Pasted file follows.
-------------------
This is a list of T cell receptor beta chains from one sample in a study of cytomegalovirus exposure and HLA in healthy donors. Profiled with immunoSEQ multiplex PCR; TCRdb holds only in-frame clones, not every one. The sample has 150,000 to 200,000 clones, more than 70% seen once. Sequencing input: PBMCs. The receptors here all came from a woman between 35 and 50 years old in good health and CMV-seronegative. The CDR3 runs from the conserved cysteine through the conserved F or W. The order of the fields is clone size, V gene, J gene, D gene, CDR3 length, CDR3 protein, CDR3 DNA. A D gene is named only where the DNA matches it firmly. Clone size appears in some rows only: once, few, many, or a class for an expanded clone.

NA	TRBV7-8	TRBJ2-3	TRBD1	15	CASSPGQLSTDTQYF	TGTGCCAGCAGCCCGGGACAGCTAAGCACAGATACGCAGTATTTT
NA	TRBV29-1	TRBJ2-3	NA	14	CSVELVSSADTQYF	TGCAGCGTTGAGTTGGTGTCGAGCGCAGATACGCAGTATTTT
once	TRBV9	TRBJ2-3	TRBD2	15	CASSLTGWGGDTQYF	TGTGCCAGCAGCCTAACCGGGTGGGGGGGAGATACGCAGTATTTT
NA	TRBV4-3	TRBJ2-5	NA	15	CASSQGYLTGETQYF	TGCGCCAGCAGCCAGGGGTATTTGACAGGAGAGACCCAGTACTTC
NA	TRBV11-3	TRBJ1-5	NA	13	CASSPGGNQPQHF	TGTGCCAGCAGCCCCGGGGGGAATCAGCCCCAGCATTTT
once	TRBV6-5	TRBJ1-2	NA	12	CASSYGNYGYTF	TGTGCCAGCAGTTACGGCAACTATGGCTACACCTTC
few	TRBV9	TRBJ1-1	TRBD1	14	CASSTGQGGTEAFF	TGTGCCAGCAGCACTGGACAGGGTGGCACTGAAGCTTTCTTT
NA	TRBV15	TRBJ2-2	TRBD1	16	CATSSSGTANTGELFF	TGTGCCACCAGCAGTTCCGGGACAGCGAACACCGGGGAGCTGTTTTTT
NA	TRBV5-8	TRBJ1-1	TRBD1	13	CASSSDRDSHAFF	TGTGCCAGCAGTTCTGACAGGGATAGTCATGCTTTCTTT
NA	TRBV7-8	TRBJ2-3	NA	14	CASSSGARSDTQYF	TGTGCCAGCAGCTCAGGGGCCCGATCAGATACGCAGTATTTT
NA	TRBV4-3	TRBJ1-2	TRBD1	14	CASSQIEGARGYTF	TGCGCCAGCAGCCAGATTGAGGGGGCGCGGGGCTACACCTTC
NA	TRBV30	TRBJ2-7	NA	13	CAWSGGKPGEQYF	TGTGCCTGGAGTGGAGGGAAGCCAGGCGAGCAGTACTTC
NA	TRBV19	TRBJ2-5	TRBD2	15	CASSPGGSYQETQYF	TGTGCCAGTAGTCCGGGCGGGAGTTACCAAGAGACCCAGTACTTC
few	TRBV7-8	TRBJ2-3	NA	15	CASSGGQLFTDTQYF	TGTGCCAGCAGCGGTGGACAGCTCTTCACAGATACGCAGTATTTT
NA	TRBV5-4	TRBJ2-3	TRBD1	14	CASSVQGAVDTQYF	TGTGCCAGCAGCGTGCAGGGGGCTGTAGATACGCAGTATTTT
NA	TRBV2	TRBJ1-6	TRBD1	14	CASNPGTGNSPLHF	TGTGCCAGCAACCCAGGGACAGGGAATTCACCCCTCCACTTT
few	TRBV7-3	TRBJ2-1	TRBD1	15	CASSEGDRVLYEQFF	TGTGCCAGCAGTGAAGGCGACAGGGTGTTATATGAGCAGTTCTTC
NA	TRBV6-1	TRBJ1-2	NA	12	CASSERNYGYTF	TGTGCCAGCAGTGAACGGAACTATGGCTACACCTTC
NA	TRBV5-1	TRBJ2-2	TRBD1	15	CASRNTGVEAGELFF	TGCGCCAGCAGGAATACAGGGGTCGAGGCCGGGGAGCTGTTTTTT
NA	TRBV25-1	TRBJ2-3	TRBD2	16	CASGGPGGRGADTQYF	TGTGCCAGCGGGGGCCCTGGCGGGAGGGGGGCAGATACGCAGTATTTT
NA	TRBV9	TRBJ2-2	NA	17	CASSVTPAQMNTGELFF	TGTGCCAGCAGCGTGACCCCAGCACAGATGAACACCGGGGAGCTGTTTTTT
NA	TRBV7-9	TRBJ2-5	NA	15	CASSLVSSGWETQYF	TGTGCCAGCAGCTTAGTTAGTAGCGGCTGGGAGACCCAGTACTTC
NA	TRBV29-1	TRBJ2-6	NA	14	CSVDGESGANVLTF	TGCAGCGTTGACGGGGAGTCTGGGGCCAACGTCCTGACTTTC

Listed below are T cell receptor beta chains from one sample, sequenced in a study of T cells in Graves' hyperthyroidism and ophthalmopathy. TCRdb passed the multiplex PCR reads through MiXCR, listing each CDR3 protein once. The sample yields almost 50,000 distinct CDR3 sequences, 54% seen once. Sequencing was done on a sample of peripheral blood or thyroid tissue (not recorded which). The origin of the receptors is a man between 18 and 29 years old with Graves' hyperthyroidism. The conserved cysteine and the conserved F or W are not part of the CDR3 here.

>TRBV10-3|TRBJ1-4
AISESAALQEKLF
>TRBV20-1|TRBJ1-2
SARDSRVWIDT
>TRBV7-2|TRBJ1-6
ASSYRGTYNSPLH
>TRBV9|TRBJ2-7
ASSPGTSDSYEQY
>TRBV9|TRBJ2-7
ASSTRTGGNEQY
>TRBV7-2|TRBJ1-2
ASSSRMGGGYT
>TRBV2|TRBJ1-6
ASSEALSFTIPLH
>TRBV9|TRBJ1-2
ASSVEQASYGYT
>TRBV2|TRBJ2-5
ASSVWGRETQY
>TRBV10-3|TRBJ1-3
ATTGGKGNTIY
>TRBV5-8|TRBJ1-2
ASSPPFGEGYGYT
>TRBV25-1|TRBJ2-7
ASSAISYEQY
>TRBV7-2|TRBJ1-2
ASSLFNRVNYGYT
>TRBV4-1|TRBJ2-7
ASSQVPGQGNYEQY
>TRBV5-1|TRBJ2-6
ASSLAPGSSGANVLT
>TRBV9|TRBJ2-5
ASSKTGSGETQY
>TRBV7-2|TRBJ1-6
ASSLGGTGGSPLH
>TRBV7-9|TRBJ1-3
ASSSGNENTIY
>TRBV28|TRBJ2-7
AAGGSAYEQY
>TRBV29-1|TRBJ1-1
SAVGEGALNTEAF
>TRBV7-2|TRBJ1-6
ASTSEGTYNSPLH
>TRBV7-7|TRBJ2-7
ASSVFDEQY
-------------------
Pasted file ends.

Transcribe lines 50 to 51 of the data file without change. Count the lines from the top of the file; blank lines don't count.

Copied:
>TRBV7-2|TRBJ1-2
ASSLFNRVNYGYT